South Africa: Geography and Climate

Rivers and lakes

South Africa has no significant natural lakes, but several artificial lakes are used mostly for crop irrigation.  None of the country’s rivers are commercially navigable (except one) and most river mouths are unsuitable as harbors because large sandbanks block entry for most of the year.

The Orange River is South Africa’s largest river. Rising in the Drakensberg Mountains, it goes across the Lesotho Highlands and joins the Caledon River between the Eastern Cape and the Free State. Before it empties into the Atlantic Ocean, it forms the border with Namibia.Other major rivers include the Vaal, Breede, Komati, Lepelle (previously Olifants), Tugela, Umzimvubu, Limpopo and Molopo rivers.

Climatic features

The subtropical location, on either side of 30° S, accounts for the warm temperate conditions so typical of South Africa, making it a popular destination for foreign tourists.

The country also falls squarely within the subtropical belt of high pressure, making it dry, with an abundance of sunshine.

The wide expanses of ocean on three sides of South Africa have a moderating influence on its climate. More apparent, however, are the effects of the warm Agulhas and the cold Benguela currents along the east and west coasts respectively. While Durban (east coast) and Port Nolloth (west coast) lie more or less on the same latitude, there is a difference of at least 6° C in their mean annual temperatures.  Gale-force winds are frequent on the coasts, especially in the south-western and southern coastal areas.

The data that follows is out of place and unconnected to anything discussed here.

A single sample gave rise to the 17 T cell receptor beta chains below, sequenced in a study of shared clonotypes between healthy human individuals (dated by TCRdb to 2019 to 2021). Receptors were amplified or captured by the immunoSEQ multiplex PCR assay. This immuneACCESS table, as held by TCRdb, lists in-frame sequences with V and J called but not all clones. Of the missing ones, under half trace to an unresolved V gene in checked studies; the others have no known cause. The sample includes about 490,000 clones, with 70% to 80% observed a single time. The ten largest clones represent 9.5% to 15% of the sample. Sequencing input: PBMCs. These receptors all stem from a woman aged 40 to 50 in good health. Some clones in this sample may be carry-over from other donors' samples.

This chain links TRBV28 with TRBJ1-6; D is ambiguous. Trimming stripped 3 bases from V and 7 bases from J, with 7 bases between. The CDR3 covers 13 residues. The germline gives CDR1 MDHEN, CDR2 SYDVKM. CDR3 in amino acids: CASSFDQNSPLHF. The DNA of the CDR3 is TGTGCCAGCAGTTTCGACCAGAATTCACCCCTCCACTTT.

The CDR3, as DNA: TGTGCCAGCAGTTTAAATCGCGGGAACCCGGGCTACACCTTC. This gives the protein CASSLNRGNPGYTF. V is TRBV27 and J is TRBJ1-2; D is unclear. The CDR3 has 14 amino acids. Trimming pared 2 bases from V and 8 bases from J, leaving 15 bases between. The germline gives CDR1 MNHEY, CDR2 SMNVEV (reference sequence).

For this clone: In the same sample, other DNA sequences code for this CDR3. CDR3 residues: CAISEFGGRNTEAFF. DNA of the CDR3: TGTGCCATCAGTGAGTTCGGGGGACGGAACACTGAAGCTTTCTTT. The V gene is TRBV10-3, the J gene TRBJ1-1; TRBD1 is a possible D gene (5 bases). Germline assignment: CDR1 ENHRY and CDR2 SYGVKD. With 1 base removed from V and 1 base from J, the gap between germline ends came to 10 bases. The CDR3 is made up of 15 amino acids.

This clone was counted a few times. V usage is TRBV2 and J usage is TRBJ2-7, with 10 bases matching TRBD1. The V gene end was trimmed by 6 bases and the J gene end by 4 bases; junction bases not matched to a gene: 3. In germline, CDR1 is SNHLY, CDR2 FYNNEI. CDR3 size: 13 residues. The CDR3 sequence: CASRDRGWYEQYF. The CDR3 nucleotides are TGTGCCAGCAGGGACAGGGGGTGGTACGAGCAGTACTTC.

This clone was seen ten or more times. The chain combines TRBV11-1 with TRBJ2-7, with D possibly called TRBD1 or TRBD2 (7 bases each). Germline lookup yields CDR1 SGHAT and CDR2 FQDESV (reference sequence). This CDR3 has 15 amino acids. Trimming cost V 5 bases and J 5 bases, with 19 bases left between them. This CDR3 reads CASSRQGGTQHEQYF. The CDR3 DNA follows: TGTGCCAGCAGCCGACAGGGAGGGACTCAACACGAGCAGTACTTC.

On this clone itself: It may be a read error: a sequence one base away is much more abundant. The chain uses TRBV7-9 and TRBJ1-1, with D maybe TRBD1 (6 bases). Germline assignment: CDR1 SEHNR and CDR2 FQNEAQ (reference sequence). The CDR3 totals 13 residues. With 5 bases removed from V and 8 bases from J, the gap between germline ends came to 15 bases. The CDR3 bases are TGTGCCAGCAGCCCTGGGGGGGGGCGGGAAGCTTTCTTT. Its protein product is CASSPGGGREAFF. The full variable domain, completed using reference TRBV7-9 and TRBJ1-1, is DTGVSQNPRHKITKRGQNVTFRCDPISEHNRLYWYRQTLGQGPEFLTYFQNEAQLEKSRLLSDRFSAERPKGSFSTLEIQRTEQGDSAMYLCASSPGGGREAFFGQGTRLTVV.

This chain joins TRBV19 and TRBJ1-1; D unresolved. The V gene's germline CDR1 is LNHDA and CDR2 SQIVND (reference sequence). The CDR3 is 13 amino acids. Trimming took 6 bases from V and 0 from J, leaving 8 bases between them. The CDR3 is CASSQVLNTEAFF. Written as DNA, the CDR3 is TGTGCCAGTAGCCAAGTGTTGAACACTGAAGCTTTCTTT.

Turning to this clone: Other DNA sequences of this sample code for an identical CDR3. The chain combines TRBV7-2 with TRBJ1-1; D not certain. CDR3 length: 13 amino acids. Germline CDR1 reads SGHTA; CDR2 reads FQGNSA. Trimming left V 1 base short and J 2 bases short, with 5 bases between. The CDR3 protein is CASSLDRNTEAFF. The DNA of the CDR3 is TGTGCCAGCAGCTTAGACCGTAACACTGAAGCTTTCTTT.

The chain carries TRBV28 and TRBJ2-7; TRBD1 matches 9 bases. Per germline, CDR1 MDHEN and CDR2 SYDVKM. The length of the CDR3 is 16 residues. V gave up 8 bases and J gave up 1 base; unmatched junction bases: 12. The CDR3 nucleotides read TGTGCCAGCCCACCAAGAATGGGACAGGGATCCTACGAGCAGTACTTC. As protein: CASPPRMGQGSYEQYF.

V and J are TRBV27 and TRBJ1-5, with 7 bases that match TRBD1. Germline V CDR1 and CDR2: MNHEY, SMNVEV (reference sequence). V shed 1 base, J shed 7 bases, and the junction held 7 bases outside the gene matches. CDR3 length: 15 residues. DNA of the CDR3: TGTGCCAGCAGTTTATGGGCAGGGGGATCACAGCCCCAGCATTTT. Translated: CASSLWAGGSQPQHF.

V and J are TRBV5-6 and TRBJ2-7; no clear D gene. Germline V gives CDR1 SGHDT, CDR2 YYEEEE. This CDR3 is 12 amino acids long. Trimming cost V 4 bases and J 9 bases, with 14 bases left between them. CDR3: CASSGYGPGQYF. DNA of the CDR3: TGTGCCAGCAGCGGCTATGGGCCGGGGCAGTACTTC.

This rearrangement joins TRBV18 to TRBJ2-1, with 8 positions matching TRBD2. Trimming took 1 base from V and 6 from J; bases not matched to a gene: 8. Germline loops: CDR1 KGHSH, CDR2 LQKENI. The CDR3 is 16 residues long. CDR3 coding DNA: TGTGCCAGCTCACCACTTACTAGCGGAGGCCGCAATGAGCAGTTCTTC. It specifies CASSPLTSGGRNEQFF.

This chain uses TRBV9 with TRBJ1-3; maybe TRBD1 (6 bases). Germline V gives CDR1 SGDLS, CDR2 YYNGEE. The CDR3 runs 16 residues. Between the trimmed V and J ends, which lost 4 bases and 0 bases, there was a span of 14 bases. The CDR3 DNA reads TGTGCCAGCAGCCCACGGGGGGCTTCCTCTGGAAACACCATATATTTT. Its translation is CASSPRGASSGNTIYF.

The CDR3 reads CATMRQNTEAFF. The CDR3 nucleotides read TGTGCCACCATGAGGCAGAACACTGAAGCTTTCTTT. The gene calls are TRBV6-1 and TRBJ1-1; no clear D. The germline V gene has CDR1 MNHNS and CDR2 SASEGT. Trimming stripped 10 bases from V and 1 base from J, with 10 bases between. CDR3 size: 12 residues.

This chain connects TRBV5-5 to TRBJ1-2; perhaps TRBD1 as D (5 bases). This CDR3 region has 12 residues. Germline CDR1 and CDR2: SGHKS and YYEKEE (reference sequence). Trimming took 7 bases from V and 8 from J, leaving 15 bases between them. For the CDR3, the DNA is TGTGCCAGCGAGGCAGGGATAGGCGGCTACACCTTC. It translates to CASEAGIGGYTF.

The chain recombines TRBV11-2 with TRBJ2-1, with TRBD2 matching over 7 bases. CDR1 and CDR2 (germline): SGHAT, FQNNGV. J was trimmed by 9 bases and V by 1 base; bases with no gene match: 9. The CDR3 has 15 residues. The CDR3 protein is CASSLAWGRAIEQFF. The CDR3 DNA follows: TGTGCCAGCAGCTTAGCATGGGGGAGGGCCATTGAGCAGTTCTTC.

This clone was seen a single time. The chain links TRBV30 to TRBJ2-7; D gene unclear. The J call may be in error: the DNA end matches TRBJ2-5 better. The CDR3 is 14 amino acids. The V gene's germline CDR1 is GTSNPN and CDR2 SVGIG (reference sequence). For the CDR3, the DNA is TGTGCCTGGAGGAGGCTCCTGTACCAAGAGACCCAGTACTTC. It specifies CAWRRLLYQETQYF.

Rainfall in South Africa

The amount of water on earth is constant and cannot be increased or decreased, but it is unevenly distributed across the earth. South Africa receives an annual rainfall of 450- 492 millimetres whereas the rest of the earth receives 985 millimetres. This is nearly half the earth’s average.  

Thus South Africa is classified as a semi-arid country.  There is also uneven distribution of rainfall across South Africa.  The eastern half of the country is much wetter than the western half due to the nature of the weather conditions.  South Africa also experiences alternating periods of droughts and floods which affects the amount of water across South Africa.  In addition, hot dry conditions result in a high evaporation rate



 Rainfall (mm) for the season July 2011 to April 2012
Source: South African Weather Service



Frost, humidity and fog

Frost often occurs on the interior plateau during cold, clear, winter nights, with ice forming on still pools and in water pipes. The frost season (April to October) is longest over the eastern and southern plateau areas bordering on the escarpment. Frost decreases to the north, while the coast is virtually frost-free.

Average annual relative humidity readings show that, in general, the air is driest over the western interior and the plateau. Along the coast, the humidity is much higher, and at times may rise to 85%. Low stratus clouds and fog frequently occur over the cool west coast, particularly during summer. The “mist belt” along the eastern foothills of the escarpment is the only other area that commonly experiences fog.